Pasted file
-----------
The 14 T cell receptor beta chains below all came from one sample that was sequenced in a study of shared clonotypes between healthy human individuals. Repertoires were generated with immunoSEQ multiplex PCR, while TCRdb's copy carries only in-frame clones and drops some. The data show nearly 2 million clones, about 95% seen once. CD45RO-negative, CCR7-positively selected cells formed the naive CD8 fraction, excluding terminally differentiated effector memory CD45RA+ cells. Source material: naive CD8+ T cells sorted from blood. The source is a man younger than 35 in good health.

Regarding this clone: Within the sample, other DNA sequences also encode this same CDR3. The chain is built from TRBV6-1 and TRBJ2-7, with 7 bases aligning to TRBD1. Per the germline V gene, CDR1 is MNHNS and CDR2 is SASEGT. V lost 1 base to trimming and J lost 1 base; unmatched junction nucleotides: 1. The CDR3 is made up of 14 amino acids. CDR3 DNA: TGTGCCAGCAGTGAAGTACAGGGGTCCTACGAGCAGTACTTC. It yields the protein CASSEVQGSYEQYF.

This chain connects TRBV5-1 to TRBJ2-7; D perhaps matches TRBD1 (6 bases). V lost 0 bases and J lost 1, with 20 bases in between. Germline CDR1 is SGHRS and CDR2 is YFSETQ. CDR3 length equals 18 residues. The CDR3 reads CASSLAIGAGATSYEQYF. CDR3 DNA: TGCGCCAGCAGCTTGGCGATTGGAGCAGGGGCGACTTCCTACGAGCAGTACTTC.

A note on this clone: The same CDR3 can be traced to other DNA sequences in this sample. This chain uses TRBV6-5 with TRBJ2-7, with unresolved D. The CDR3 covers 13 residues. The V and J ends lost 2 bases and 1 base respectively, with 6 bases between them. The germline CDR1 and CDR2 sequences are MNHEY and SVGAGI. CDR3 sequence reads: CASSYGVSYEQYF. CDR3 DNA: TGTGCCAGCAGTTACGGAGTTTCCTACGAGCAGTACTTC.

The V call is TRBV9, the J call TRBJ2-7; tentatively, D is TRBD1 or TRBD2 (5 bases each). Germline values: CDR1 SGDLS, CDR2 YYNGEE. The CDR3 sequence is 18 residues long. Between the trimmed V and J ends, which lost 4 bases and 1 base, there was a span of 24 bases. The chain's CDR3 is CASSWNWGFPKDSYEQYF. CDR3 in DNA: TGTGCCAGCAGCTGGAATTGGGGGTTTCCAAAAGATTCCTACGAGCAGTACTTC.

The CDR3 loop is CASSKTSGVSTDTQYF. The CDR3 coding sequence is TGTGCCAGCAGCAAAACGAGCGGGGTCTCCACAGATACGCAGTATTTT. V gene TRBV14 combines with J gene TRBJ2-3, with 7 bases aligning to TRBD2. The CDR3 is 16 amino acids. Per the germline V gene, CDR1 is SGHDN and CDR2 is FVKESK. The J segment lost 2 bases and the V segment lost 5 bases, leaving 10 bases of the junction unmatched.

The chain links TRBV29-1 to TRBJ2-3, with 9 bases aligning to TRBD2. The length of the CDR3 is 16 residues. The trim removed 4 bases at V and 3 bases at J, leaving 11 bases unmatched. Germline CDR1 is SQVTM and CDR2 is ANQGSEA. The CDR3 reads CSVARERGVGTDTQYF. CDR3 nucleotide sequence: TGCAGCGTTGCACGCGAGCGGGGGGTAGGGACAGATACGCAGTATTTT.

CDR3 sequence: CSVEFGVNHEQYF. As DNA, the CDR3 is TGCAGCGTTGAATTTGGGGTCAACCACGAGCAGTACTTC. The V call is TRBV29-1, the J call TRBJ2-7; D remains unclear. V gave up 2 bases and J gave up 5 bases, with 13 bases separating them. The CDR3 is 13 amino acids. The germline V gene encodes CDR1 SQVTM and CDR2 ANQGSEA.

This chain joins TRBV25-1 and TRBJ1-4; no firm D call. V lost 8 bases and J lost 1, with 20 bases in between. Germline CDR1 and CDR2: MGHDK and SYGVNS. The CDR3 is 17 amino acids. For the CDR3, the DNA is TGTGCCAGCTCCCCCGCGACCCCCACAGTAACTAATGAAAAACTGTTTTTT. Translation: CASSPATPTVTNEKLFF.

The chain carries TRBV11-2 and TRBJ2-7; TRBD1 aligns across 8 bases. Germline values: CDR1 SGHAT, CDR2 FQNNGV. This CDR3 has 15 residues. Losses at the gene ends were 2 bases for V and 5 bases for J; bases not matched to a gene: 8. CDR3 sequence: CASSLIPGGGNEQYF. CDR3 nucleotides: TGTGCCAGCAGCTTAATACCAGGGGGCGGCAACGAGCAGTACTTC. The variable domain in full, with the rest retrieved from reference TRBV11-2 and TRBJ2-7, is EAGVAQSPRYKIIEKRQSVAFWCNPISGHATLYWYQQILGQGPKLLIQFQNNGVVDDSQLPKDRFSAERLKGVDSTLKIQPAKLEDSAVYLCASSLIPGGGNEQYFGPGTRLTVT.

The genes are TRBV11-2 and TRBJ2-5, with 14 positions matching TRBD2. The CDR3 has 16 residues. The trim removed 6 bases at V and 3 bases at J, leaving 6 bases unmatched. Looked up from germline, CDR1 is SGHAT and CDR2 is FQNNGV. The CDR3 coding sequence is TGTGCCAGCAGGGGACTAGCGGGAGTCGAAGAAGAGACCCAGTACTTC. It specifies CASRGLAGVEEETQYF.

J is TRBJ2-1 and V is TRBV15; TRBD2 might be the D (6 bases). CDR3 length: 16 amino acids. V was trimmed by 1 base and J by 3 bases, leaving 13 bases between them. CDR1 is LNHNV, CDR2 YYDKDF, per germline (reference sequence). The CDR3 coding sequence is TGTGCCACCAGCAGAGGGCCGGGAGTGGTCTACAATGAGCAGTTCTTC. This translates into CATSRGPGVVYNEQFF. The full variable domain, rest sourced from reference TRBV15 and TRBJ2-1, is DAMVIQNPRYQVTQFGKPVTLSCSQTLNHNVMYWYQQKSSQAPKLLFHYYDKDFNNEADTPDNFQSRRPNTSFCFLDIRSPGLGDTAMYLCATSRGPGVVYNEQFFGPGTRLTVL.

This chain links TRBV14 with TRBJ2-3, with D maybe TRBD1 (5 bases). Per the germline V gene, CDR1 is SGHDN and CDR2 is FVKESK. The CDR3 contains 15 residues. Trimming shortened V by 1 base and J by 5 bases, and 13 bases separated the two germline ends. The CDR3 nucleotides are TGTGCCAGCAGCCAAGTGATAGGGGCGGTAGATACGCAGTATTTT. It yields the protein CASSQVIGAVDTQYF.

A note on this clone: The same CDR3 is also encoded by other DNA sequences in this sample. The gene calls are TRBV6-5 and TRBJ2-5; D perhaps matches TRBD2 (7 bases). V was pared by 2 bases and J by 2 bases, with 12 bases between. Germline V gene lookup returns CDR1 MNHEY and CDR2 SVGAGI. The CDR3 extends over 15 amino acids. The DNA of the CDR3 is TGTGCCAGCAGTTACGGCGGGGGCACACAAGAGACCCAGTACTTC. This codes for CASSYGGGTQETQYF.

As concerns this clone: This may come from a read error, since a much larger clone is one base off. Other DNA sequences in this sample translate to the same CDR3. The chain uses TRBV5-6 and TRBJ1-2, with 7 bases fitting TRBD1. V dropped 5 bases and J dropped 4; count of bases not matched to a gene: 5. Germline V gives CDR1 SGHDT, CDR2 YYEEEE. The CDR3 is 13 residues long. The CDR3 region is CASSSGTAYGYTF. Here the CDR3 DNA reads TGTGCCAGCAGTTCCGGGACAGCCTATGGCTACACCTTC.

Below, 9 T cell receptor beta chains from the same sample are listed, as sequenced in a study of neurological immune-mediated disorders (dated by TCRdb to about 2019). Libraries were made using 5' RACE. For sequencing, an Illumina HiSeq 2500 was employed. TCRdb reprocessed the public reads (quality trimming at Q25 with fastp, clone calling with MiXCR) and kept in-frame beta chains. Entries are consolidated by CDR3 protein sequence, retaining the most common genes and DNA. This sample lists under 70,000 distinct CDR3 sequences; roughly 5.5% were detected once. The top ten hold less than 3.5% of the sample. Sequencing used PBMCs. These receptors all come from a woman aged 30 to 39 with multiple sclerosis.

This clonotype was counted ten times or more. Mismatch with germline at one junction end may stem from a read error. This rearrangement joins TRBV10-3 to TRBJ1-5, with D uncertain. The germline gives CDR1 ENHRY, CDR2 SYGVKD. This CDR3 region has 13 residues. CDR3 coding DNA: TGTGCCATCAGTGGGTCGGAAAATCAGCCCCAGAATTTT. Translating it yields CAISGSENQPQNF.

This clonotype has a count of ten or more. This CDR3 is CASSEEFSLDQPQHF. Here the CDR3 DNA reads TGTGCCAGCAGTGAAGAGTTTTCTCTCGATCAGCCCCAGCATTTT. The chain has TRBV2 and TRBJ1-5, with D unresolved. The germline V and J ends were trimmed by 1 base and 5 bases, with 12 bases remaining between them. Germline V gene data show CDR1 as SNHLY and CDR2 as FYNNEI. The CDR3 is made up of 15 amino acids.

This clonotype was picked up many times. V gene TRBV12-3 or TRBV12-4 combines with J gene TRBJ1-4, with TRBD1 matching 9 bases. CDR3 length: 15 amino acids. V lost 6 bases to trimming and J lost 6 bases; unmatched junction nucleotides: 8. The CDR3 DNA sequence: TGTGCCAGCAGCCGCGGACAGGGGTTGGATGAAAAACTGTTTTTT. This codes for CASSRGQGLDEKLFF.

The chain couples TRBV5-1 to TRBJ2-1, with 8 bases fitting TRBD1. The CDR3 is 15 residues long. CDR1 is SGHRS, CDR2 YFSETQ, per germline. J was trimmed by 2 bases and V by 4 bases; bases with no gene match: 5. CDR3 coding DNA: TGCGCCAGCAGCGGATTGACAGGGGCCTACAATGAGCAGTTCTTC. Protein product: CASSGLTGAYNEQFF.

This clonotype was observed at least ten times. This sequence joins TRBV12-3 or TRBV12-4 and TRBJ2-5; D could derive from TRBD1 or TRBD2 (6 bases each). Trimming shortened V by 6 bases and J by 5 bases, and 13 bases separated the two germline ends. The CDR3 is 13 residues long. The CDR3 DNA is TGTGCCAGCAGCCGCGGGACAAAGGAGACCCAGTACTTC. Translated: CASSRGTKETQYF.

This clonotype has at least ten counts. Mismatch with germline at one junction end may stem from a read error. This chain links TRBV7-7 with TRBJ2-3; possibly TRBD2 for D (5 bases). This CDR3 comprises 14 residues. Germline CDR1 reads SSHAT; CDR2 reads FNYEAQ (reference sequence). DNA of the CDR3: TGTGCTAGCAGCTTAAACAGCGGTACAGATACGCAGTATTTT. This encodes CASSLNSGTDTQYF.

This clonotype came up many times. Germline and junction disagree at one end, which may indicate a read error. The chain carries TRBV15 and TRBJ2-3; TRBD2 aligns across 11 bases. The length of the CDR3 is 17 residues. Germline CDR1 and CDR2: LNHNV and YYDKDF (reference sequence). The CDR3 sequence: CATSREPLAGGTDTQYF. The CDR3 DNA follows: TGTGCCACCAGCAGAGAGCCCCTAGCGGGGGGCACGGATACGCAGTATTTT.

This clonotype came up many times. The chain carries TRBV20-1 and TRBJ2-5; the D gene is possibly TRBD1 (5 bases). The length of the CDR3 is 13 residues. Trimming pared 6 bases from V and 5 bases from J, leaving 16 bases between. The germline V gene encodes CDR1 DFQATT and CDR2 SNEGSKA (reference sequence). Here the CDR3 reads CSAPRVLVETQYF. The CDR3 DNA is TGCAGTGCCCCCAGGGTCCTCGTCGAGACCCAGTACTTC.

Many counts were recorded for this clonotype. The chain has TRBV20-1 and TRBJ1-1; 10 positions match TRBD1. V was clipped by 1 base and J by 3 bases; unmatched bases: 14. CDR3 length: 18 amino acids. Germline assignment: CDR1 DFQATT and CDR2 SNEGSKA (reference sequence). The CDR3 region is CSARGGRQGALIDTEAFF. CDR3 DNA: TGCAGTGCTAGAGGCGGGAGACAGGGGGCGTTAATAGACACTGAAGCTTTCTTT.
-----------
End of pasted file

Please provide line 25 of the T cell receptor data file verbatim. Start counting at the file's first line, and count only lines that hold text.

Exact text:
Many counts were recorded for this clonotype. The chain has TRBV20-1 and TRBJ1-1; 10 positions match TRBD1. V was clipped by 1 base and J by 3 bases; unmatched bases: 14. CDR3 length: 18 amino acids. Germline assignment: CDR1 DFQATT and CDR2 SNEGSKA (reference sequence). The CDR3 region is CSARGGRQGALIDTEAFF. CDR3 DNA: TGCAGTGCTAGAGGCGGGAGACAGGGGGCGTTAATAGACACTGAAGCTTTCTTT.